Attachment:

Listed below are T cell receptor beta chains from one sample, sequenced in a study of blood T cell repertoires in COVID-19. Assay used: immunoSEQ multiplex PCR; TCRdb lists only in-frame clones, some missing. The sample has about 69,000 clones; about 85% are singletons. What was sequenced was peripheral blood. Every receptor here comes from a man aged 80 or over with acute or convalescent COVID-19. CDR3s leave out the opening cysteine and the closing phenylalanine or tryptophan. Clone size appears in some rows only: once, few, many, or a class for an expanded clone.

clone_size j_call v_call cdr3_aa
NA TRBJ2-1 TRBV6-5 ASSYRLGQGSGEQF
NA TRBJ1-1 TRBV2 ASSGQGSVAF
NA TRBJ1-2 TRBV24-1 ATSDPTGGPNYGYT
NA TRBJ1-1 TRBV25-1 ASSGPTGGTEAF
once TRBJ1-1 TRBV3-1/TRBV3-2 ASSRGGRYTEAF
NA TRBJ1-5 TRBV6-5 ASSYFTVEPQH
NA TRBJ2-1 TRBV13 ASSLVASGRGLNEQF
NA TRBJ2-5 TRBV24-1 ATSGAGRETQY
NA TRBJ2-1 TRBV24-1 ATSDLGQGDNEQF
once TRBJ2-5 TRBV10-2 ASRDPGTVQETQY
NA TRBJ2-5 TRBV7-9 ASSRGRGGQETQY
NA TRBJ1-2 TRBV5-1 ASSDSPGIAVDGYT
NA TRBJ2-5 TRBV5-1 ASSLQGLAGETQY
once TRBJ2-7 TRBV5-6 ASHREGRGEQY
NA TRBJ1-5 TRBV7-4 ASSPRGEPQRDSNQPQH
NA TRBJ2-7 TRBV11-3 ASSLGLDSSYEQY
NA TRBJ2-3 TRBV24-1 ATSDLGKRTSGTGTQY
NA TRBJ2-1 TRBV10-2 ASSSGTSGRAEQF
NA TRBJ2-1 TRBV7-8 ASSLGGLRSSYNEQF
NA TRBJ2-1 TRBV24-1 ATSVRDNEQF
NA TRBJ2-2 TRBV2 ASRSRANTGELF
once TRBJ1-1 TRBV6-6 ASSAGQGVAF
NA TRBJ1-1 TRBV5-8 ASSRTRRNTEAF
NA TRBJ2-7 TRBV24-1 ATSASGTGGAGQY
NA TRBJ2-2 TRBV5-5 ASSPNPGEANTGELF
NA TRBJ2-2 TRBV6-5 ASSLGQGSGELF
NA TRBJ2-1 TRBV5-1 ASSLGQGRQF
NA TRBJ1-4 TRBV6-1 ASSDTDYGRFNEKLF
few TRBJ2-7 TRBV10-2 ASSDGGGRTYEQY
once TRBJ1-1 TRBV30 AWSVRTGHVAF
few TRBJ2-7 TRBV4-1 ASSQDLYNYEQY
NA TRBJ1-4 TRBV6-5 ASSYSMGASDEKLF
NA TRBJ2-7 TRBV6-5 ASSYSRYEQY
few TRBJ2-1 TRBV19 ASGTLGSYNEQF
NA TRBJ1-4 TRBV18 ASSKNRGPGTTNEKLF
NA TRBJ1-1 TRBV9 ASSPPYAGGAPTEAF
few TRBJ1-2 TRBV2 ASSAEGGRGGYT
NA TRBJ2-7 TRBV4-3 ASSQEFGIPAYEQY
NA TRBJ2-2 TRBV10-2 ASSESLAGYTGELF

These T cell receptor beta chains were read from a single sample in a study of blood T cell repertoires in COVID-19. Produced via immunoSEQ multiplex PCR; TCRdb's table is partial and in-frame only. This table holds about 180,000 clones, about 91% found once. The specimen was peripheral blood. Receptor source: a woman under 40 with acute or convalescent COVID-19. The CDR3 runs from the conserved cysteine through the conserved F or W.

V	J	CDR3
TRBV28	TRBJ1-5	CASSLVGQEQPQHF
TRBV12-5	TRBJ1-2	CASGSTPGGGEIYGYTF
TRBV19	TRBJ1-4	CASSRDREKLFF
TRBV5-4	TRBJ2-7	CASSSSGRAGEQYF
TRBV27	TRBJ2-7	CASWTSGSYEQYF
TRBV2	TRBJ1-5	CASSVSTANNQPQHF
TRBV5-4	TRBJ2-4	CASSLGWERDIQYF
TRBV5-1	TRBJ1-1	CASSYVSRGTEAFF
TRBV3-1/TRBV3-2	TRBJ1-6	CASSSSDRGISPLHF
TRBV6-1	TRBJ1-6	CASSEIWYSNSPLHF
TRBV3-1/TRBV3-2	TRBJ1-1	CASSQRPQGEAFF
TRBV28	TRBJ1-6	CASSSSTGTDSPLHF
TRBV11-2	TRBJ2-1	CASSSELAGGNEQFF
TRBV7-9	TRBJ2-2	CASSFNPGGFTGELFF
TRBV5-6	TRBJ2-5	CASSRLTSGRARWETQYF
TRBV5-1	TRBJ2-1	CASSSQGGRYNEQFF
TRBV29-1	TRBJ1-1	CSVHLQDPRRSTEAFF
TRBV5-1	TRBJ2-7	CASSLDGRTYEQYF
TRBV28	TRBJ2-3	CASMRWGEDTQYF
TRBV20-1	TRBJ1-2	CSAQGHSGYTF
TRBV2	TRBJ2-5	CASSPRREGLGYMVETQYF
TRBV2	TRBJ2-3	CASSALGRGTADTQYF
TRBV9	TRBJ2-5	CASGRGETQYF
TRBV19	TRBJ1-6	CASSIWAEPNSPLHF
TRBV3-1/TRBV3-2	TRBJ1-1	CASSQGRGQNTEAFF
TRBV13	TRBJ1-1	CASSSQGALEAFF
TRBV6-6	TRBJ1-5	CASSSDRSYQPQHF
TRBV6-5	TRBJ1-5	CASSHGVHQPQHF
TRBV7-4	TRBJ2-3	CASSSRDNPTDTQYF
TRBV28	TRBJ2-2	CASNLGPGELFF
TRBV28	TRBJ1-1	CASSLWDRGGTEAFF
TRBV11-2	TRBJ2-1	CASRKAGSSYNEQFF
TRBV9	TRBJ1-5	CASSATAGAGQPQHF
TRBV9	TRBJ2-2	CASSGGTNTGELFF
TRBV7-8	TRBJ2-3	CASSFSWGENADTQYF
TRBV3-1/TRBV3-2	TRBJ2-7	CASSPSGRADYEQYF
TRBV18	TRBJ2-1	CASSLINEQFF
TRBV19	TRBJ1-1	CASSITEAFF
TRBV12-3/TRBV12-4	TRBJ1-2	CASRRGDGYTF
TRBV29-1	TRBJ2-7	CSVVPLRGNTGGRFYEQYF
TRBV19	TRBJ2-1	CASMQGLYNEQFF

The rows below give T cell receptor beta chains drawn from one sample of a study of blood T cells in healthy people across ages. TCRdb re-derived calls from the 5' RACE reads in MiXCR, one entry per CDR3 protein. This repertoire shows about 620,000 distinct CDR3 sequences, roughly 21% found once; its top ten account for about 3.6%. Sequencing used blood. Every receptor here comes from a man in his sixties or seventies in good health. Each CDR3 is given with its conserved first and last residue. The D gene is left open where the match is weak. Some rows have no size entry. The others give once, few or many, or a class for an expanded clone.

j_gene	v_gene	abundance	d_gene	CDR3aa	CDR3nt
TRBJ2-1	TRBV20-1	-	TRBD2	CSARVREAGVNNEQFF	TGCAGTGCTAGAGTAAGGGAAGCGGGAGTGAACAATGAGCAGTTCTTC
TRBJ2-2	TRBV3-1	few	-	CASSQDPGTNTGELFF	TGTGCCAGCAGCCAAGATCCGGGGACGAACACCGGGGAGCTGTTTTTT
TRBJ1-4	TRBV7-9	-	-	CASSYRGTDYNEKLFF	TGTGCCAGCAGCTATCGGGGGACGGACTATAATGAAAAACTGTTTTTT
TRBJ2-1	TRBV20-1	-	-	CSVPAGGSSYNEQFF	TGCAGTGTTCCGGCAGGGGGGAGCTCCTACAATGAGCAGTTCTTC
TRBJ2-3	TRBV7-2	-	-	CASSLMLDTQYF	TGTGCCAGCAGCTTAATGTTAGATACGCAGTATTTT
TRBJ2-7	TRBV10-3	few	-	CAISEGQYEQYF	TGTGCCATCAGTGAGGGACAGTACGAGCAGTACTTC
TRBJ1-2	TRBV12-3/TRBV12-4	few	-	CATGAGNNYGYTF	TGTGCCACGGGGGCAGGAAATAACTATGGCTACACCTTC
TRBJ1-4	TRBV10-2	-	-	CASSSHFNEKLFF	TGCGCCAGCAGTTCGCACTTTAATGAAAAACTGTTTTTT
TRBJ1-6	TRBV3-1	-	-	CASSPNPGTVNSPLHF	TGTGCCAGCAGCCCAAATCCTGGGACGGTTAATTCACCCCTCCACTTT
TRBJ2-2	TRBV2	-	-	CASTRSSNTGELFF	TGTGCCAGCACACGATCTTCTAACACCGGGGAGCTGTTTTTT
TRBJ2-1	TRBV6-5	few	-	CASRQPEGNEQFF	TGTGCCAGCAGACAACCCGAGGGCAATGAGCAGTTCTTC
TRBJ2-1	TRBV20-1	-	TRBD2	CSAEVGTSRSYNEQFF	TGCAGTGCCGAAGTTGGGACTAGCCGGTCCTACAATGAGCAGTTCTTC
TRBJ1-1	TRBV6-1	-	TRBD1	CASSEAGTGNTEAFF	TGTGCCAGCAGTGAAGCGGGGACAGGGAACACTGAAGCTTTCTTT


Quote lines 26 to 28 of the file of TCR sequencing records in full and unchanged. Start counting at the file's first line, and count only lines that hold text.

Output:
NA TRBJ2-7 TRBV24-1 ATSASGTGGAGQY
NA TRBJ2-2 TRBV5-5 ASSPNPGEANTGELF
NA TRBJ2-2 TRBV6-5 ASSLGQGSGELF